Statue of Liberty, Ellis Will Not Reopen in 2012

The National Park Service says the Statue of Liberty and Ellis Island will not reopen to visitors this year.

Both sites have been closed since Superstorm Sandy hit the region Oct. 29. Cleanup and repairs have been ongoing.

The Statue of Liberty itself received little or no damage. The pedestal and base, including the main floor and exhibits upstairs, are OK. But docks, a brick promenade, railings and other facilities on Liberty Island were damaged.

At Ellis Island, the storm damaged doors, windows and exhibits in the ferry building among other sites.

Park Service spokeswoman Daphne Yun said Wednesday no projected reopening date has been established.

Both the statue and Ellis Island, which served as an entry point for immigrants for a half-century, are among New York’s top tourist attractions. (AP)

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Lady Liberty Turns 125

The Statue of Liberty is 125 years old.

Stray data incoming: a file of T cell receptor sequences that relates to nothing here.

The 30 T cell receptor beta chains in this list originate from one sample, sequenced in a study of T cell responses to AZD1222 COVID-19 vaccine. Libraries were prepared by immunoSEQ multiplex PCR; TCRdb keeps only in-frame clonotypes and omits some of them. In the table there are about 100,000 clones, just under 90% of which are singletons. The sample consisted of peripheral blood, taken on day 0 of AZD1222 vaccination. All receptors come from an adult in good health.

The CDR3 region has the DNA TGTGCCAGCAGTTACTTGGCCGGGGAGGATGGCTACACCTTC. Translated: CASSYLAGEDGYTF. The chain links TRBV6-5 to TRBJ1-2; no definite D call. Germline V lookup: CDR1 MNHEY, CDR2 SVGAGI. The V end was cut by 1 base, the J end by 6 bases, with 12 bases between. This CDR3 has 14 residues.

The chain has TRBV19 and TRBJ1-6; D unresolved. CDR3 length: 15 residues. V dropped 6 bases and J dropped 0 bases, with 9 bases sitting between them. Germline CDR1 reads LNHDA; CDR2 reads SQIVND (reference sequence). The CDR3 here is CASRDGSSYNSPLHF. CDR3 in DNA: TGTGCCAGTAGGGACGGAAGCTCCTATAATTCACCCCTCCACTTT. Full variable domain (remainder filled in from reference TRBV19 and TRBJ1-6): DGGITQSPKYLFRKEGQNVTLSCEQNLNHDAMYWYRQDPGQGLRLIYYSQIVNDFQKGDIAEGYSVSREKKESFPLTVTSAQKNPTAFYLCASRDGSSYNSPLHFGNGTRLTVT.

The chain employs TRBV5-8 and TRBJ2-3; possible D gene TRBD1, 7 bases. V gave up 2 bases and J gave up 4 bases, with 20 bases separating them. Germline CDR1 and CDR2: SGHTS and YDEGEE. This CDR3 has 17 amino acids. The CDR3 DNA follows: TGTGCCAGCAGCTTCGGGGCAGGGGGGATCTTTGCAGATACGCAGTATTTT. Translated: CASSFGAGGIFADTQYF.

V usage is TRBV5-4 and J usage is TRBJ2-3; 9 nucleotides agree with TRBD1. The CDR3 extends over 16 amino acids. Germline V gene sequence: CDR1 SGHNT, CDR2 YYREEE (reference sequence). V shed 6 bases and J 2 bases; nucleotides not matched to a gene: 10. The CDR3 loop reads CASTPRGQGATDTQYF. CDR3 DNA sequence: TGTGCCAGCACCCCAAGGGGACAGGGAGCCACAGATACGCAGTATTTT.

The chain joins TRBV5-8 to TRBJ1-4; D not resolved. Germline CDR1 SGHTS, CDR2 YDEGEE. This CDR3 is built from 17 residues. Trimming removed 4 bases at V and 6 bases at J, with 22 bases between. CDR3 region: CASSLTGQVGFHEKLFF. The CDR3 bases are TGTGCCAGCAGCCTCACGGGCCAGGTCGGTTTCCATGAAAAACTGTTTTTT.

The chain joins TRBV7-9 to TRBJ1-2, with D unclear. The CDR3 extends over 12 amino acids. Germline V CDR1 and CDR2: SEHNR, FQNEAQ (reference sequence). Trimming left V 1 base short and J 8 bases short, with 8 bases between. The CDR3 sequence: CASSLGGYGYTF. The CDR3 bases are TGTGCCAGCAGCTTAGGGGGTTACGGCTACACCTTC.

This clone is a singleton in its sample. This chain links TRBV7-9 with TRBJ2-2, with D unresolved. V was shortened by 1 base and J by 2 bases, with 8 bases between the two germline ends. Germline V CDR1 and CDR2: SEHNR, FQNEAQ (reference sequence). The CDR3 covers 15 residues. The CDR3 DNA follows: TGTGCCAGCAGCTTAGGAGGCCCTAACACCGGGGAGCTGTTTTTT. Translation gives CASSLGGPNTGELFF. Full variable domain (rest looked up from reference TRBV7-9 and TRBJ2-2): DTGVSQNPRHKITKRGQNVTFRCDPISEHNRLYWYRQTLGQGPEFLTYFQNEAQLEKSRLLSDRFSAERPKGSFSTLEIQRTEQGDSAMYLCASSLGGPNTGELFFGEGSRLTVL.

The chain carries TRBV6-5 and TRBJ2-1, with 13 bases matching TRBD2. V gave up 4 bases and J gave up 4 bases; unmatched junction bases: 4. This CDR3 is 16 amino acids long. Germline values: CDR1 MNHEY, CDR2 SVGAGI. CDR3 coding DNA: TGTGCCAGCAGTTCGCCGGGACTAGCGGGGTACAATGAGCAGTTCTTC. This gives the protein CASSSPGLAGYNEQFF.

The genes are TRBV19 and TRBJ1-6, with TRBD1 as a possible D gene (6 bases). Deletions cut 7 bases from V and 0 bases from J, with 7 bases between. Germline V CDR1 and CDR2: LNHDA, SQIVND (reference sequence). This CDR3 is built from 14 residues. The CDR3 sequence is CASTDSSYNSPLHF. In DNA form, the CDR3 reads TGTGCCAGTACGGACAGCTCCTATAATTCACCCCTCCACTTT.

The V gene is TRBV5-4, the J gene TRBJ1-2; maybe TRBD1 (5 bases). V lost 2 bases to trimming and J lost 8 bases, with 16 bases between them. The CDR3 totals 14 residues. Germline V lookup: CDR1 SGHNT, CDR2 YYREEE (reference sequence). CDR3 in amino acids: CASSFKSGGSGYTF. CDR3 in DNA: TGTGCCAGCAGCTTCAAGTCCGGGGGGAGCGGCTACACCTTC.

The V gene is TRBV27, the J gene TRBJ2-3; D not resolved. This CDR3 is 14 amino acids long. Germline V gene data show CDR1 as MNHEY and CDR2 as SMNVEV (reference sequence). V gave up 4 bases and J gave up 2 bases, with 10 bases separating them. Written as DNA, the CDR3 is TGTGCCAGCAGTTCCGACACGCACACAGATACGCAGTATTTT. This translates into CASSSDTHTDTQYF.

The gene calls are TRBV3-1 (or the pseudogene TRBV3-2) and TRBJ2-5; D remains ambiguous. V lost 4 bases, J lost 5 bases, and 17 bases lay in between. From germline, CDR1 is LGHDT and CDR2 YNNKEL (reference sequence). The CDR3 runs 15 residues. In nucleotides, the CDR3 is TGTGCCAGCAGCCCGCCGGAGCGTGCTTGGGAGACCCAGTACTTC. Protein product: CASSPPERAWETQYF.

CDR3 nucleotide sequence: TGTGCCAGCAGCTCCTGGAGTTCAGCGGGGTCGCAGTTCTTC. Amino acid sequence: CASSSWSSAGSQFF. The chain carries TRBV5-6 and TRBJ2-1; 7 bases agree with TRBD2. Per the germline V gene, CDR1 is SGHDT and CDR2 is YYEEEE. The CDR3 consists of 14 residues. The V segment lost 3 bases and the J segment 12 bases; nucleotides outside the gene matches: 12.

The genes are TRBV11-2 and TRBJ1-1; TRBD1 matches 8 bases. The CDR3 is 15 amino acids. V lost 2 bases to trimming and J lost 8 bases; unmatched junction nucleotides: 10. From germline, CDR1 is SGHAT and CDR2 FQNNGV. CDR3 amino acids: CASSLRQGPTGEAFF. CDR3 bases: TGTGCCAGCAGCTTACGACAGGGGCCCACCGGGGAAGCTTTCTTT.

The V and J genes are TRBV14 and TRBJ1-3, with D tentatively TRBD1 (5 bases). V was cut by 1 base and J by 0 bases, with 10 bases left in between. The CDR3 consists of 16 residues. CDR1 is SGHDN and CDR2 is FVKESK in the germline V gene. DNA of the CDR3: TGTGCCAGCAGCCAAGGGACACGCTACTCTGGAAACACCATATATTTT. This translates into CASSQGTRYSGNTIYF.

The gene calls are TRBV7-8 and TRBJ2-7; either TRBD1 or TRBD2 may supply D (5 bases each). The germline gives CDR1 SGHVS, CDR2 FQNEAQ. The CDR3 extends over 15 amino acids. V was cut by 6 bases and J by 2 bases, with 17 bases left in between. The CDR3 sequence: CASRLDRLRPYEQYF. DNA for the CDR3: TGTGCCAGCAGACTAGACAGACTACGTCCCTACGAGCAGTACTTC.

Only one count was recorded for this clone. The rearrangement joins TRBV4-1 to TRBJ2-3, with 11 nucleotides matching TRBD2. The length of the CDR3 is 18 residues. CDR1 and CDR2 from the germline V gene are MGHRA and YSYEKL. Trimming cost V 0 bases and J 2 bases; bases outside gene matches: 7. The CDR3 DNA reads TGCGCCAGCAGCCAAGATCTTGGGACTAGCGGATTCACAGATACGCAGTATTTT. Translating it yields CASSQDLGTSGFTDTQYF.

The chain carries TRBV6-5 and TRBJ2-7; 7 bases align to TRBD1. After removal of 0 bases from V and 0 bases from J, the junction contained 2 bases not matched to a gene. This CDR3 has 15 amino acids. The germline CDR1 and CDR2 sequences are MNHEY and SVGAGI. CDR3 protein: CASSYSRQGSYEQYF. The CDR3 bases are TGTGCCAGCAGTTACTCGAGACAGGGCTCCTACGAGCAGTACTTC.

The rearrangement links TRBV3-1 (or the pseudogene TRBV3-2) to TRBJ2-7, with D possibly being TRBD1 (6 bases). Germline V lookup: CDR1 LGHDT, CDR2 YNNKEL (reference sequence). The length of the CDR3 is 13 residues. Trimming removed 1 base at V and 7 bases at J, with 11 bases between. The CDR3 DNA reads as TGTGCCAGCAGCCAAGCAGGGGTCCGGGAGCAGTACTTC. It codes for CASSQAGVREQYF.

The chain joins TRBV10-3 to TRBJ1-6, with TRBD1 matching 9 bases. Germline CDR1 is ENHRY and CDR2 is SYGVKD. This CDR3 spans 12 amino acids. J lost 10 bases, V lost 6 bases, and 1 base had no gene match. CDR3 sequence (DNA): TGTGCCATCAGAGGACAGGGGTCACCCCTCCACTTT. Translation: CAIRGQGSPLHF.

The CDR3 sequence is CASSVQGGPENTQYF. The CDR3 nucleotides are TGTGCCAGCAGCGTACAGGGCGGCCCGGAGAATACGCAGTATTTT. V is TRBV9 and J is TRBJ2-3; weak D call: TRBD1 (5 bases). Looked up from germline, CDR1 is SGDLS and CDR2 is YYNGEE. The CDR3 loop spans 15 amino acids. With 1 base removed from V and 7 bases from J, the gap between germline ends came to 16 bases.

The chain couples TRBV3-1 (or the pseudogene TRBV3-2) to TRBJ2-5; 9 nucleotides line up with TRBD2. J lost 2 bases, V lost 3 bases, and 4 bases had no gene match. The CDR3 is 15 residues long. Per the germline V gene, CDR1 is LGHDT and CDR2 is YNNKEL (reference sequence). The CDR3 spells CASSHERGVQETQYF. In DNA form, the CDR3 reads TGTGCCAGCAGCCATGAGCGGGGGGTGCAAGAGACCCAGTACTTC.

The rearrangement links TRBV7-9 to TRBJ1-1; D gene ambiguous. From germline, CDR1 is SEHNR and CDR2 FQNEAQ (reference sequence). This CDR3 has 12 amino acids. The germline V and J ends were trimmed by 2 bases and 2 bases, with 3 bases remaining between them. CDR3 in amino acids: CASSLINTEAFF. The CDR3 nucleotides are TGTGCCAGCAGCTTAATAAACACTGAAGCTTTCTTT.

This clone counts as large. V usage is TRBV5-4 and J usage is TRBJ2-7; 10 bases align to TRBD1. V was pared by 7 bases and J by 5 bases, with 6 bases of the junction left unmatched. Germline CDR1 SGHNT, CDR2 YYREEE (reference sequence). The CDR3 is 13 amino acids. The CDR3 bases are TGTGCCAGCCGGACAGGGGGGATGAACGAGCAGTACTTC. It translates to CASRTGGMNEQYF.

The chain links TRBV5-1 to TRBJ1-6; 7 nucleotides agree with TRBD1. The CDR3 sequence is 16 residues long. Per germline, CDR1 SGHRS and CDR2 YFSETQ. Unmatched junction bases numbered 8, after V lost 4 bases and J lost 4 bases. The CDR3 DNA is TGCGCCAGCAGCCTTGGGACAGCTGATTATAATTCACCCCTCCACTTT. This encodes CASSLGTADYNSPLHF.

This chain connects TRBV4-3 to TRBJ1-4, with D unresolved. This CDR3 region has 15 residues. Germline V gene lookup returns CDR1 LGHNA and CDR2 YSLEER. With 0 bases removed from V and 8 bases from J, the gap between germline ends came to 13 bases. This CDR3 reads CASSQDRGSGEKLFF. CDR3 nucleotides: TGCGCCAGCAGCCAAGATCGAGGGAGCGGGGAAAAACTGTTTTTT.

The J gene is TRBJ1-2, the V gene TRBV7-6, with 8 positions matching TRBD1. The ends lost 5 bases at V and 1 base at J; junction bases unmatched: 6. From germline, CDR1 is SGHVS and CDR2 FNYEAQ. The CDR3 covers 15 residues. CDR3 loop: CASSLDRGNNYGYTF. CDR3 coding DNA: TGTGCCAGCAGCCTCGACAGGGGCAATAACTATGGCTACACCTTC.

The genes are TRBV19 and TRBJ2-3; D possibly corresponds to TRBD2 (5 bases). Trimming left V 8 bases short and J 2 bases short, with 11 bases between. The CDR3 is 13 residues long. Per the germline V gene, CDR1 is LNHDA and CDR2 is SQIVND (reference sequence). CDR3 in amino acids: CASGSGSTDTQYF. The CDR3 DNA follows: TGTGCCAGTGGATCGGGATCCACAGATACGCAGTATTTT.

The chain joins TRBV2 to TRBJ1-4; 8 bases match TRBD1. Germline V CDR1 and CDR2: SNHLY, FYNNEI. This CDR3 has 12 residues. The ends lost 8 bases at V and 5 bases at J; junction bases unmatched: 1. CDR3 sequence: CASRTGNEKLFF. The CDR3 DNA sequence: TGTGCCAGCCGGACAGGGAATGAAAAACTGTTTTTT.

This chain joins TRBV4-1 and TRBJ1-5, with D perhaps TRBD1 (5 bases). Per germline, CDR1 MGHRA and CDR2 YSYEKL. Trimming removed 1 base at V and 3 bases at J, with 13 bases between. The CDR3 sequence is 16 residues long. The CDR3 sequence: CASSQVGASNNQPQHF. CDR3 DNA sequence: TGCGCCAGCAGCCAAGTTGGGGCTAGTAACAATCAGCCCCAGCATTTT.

The statue was a gift from the French and a symbol of hope and promise for immigrants coming toAmerica.

President Grover Cleveland dedicated her in 1886. “We will care for her, we will celebrate her, and we the people of the United States will continue to perfect her in word and deed.”

At 305 feet, one inch in the air, the statue’s tower of copper and gold leaf is a testament to liberty, and opportunity. Nearly 12 million immigrants passed her to get to Ellis Island. And 125 more became U.S.citizens on Friday in her presence.

The statue is due for a $27 million makeover next year, including safety improvements and an elevator so anyone can reach the observation deck.